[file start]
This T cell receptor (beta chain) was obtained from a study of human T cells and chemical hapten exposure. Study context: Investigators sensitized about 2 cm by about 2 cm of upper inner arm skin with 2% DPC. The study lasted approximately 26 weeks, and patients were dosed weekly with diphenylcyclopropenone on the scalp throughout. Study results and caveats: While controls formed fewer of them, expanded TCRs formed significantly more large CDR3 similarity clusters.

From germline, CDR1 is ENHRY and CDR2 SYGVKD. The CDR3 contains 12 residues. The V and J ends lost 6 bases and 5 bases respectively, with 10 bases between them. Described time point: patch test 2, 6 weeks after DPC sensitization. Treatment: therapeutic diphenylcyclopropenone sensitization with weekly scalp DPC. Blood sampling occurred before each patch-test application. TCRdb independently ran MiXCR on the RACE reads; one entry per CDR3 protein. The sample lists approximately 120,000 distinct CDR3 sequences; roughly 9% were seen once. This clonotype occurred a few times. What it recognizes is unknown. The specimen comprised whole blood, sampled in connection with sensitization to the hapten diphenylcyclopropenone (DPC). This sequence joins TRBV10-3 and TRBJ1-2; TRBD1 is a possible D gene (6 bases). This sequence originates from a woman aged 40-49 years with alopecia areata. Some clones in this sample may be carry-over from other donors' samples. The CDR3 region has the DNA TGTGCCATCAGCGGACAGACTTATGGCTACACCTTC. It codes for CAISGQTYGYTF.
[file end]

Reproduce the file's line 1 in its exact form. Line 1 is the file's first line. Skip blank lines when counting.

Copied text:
This T cell receptor (beta chain) was obtained from a study of human T cells and chemical hapten exposure. Study context: Investigators sensitized about 2 cm by about 2 cm of upper inner arm skin with 2% DPC. The study lasted approximately 26 weeks, and patients were dosed weekly with diphenylcyclopropenone on the scalp throughout. Study results and caveats: While controls formed fewer of them, expanded TCRs formed significantly more large CDR3 similarity clusters.